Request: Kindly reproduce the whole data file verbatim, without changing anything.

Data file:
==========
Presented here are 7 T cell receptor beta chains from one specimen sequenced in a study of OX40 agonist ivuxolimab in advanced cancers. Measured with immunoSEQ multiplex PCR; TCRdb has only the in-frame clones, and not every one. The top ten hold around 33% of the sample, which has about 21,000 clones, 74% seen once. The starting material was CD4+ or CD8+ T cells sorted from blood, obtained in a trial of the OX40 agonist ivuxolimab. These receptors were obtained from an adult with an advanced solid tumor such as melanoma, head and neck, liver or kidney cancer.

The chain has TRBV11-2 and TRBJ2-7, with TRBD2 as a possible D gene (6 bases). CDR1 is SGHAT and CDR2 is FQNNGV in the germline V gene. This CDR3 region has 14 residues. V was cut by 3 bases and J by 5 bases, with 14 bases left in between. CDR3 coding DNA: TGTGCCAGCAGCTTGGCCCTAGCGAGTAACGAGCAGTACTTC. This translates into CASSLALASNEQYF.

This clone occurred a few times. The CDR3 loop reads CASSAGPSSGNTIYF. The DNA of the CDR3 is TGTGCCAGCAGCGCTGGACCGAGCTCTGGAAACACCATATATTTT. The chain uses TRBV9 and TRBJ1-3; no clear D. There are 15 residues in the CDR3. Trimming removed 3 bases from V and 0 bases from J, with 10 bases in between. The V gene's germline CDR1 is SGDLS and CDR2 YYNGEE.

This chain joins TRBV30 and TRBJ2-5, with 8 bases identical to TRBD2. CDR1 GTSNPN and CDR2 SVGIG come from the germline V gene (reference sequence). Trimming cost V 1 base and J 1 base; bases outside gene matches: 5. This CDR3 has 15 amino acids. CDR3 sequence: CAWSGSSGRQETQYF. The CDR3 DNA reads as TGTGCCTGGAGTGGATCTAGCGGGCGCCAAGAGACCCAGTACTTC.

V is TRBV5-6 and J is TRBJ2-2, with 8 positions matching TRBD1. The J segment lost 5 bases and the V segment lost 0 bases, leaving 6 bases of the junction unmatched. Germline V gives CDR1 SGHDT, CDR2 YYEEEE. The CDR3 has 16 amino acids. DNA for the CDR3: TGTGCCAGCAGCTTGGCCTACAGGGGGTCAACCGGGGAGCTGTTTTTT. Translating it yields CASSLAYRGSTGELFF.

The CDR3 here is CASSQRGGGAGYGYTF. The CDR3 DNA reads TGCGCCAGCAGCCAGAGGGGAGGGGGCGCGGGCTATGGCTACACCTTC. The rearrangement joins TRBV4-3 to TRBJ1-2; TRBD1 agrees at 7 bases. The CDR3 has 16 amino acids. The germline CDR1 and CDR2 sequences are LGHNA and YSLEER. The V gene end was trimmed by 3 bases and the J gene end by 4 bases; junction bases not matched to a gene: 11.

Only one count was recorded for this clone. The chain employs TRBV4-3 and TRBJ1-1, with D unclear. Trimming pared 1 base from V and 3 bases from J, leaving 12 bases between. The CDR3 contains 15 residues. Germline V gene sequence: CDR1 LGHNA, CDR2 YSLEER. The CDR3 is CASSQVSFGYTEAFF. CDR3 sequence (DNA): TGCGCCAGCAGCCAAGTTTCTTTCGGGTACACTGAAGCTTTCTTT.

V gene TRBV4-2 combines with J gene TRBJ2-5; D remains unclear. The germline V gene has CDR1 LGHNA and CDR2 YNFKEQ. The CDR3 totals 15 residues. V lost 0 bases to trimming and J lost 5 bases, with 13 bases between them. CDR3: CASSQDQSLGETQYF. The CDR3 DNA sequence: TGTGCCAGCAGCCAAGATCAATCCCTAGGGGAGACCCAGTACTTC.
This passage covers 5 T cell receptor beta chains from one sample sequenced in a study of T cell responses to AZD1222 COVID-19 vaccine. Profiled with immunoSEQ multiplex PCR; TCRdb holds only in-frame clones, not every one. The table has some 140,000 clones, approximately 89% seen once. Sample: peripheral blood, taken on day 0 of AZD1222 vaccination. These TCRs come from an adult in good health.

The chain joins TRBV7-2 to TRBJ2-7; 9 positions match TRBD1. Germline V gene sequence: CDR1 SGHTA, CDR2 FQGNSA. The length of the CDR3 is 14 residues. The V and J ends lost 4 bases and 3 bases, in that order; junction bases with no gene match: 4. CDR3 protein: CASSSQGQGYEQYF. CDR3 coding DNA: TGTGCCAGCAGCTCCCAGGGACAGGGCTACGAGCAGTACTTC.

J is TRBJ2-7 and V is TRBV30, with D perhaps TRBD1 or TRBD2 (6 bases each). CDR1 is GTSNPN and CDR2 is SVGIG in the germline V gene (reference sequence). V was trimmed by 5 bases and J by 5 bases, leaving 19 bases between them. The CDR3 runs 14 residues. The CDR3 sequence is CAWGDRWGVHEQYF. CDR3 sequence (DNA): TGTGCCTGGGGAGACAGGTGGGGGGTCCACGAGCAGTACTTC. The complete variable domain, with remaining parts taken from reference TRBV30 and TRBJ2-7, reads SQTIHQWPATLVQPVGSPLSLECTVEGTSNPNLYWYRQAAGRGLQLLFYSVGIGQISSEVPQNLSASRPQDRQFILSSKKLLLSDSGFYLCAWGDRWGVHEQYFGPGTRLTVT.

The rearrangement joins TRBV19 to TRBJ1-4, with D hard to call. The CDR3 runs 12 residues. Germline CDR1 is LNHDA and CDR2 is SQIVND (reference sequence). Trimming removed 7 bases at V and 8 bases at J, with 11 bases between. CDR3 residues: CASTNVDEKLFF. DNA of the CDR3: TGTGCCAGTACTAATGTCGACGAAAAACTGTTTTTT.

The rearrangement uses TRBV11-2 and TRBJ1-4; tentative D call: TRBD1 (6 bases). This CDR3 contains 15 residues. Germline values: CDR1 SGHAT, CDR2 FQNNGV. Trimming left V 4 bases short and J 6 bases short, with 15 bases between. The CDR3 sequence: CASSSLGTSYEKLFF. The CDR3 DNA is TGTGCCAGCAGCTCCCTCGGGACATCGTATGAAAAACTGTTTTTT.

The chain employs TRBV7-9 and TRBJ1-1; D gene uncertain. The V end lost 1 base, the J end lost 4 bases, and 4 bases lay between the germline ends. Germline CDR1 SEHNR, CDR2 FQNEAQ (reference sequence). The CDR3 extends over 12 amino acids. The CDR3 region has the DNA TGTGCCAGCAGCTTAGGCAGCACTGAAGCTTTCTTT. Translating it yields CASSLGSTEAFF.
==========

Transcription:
Presented here are 7 T cell receptor beta chains from one specimen sequenced in a study of OX40 agonist ivuxolimab in advanced cancers. Measured with immunoSEQ multiplex PCR; TCRdb has only the in-frame clones, and not every one. The top ten hold around 33% of the sample, which has about 21,000 clones, 74% seen once. The starting material was CD4+ or CD8+ T cells sorted from blood, obtained in a trial of the OX40 agonist ivuxolimab. These receptors were obtained from an adult with an advanced solid tumor such as melanoma, head and neck, liver or kidney cancer.

The chain has TRBV11-2 and TRBJ2-7, with TRBD2 as a possible D gene (6 bases). CDR1 is SGHAT and CDR2 is FQNNGV in the germline V gene. This CDR3 region has 14 residues. V was cut by 3 bases and J by 5 bases, with 14 bases left in between. CDR3 coding DNA: TGTGCCAGCAGCTTGGCCCTAGCGAGTAACGAGCAGTACTTC. This translates into CASSLALASNEQYF.

This clone occurred a few times. The CDR3 loop reads CASSAGPSSGNTIYF. The DNA of the CDR3 is TGTGCCAGCAGCGCTGGACCGAGCTCTGGAAACACCATATATTTT. The chain uses TRBV9 and TRBJ1-3; no clear D. There are 15 residues in the CDR3. Trimming removed 3 bases from V and 0 bases from J, with 10 bases in between. The V gene's germline CDR1 is SGDLS and CDR2 YYNGEE.

This chain joins TRBV30 and TRBJ2-5, with 8 bases identical to TRBD2. CDR1 GTSNPN and CDR2 SVGIG come from the germline V gene (reference sequence). Trimming cost V 1 base and J 1 base; bases outside gene matches: 5. This CDR3 has 15 amino acids. CDR3 sequence: CAWSGSSGRQETQYF. The CDR3 DNA reads as TGTGCCTGGAGTGGATCTAGCGGGCGCCAAGAGACCCAGTACTTC.

V is TRBV5-6 and J is TRBJ2-2, with 8 positions matching TRBD1. The J segment lost 5 bases and the V segment lost 0 bases, leaving 6 bases of the junction unmatched. Germline V gives CDR1 SGHDT, CDR2 YYEEEE. The CDR3 has 16 amino acids. DNA for the CDR3: TGTGCCAGCAGCTTGGCCTACAGGGGGTCAACCGGGGAGCTGTTTTTT. Translating it yields CASSLAYRGSTGELFF.

The CDR3 here is CASSQRGGGAGYGYTF. The CDR3 DNA reads TGCGCCAGCAGCCAGAGGGGAGGGGGCGCGGGCTATGGCTACACCTTC. The rearrangement joins TRBV4-3 to TRBJ1-2; TRBD1 agrees at 7 bases. The CDR3 has 16 amino acids. The germline CDR1 and CDR2 sequences are LGHNA and YSLEER. The V gene end was trimmed by 3 bases and the J gene end by 4 bases; junction bases not matched to a gene: 11.

Only one count was recorded for this clone. The chain employs TRBV4-3 and TRBJ1-1, with D unclear. Trimming pared 1 base from V and 3 bases from J, leaving 12 bases between. The CDR3 contains 15 residues. Germline V gene sequence: CDR1 LGHNA, CDR2 YSLEER. The CDR3 is CASSQVSFGYTEAFF. CDR3 sequence (DNA): TGCGCCAGCAGCCAAGTTTCTTTCGGGTACACTGAAGCTTTCTTT.

V gene TRBV4-2 combines with J gene TRBJ2-5; D remains unclear. The germline V gene has CDR1 LGHNA and CDR2 YNFKEQ. The CDR3 totals 15 residues. V lost 0 bases to trimming and J lost 5 bases, with 13 bases between them. CDR3: CASSQDQSLGETQYF. The CDR3 DNA sequence: TGTGCCAGCAGCCAAGATCAATCCCTAGGGGAGACCCAGTACTTC.
This passage covers 5 T cell receptor beta chains from one sample sequenced in a study of T cell responses to AZD1222 COVID-19 vaccine. Profiled with immunoSEQ multiplex PCR; TCRdb holds only in-frame clones, not every one. The table has some 140,000 clones, approximately 89% seen once. Sample: peripheral blood, taken on day 0 of AZD1222 vaccination. These TCRs come from an adult in good health.

The chain joins TRBV7-2 to TRBJ2-7; 9 positions match TRBD1. Germline V gene sequence: CDR1 SGHTA, CDR2 FQGNSA. The length of the CDR3 is 14 residues. The V and J ends lost 4 bases and 3 bases, in that order; junction bases with no gene match: 4. CDR3 protein: CASSSQGQGYEQYF. CDR3 coding DNA: TGTGCCAGCAGCTCCCAGGGACAGGGCTACGAGCAGTACTTC.

J is TRBJ2-7 and V is TRBV30, with D perhaps TRBD1 or TRBD2 (6 bases each). CDR1 is GTSNPN and CDR2 is SVGIG in the germline V gene (reference sequence). V was trimmed by 5 bases and J by 5 bases, leaving 19 bases between them. The CDR3 runs 14 residues. The CDR3 sequence is CAWGDRWGVHEQYF. CDR3 sequence (DNA): TGTGCCTGGGGAGACAGGTGGGGGGTCCACGAGCAGTACTTC. The complete variable domain, with remaining parts taken from reference TRBV30 and TRBJ2-7, reads SQTIHQWPATLVQPVGSPLSLECTVEGTSNPNLYWYRQAAGRGLQLLFYSVGIGQISSEVPQNLSASRPQDRQFILSSKKLLLSDSGFYLCAWGDRWGVHEQYFGPGTRLTVT.

The rearrangement joins TRBV19 to TRBJ1-4, with D hard to call. The CDR3 runs 12 residues. Germline CDR1 is LNHDA and CDR2 is SQIVND (reference sequence). Trimming removed 7 bases at V and 8 bases at J, with 11 bases between. CDR3 residues: CASTNVDEKLFF. DNA of the CDR3: TGTGCCAGTACTAATGTCGACGAAAAACTGTTTTTT.

The rearrangement uses TRBV11-2 and TRBJ1-4; tentative D call: TRBD1 (6 bases). This CDR3 contains 15 residues. Germline values: CDR1 SGHAT, CDR2 FQNNGV. Trimming left V 4 bases short and J 6 bases short, with 15 bases between. The CDR3 sequence: CASSSLGTSYEKLFF. The CDR3 DNA is TGTGCCAGCAGCTCCCTCGGGACATCGTATGAAAAACTGTTTTTT.

The chain employs TRBV7-9 and TRBJ1-1; D gene uncertain. The V end lost 1 base, the J end lost 4 bases, and 4 bases lay between the germline ends. Germline CDR1 SEHNR, CDR2 FQNEAQ (reference sequence). The CDR3 extends over 12 amino acids. The CDR3 region has the DNA TGTGCCAGCAGCTTAGGCAGCACTGAAGCTTTCTTT. Translating it yields CASSLGSTEAFF.